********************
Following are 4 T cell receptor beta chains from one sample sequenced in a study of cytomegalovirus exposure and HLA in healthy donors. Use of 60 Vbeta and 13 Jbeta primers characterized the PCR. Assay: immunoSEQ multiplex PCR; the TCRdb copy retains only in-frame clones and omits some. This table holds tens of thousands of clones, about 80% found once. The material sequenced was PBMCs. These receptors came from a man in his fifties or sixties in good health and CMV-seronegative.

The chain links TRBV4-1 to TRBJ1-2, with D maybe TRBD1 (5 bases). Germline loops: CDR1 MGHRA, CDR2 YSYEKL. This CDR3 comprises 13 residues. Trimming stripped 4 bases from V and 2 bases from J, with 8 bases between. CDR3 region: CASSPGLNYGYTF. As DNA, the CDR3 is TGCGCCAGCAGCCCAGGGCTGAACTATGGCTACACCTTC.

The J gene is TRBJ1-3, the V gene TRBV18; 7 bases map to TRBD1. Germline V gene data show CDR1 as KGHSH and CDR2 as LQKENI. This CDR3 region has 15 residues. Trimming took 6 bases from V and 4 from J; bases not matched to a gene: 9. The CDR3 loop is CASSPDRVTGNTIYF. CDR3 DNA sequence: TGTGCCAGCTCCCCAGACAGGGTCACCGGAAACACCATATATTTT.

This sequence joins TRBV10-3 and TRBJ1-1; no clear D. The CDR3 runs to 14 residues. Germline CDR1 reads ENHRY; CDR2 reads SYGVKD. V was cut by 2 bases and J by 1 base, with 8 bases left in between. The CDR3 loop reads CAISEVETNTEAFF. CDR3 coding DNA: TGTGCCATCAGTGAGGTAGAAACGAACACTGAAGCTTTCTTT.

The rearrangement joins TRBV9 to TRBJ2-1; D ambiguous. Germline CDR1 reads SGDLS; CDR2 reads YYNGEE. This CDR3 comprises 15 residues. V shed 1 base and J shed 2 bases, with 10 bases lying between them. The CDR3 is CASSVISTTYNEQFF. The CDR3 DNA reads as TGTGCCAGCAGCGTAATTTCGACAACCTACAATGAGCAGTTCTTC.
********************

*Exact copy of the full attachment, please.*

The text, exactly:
Following are 4 T cell receptor beta chains from one sample sequenced in a study of cytomegalovirus exposure and HLA in healthy donors. Use of 60 Vbeta and 13 Jbeta primers characterized the PCR. Assay: immunoSEQ multiplex PCR; the TCRdb copy retains only in-frame clones and omits some. This table holds tens of thousands of clones, about 80% found once. The material sequenced was PBMCs. These receptors came from a man in his fifties or sixties in good health and CMV-seronegative.

The chain links TRBV4-1 to TRBJ1-2, with D maybe TRBD1 (5 bases). Germline loops: CDR1 MGHRA, CDR2 YSYEKL. This CDR3 comprises 13 residues. Trimming stripped 4 bases from V and 2 bases from J, with 8 bases between. CDR3 region: CASSPGLNYGYTF. As DNA, the CDR3 is TGCGCCAGCAGCCCAGGGCTGAACTATGGCTACACCTTC.

The J gene is TRBJ1-3, the V gene TRBV18; 7 bases map to TRBD1. Germline V gene data show CDR1 as KGHSH and CDR2 as LQKENI. This CDR3 region has 15 residues. Trimming took 6 bases from V and 4 from J; bases not matched to a gene: 9. The CDR3 loop is CASSPDRVTGNTIYF. CDR3 DNA sequence: TGTGCCAGCTCCCCAGACAGGGTCACCGGAAACACCATATATTTT.

This sequence joins TRBV10-3 and TRBJ1-1; no clear D. The CDR3 runs to 14 residues. Germline CDR1 reads ENHRY; CDR2 reads SYGVKD. V was cut by 2 bases and J by 1 base, with 8 bases left in between. The CDR3 loop reads CAISEVETNTEAFF. CDR3 coding DNA: TGTGCCATCAGTGAGGTAGAAACGAACACTGAAGCTTTCTTT.

The rearrangement joins TRBV9 to TRBJ2-1; D ambiguous. Germline CDR1 reads SGDLS; CDR2 reads YYNGEE. This CDR3 comprises 15 residues. V shed 1 base and J shed 2 bases, with 10 bases lying between them. The CDR3 is CASSVISTTYNEQFF. The CDR3 DNA reads as TGTGCCAGCAGCGTAATTTCGACAACCTACAATGAGCAGTTCTTC.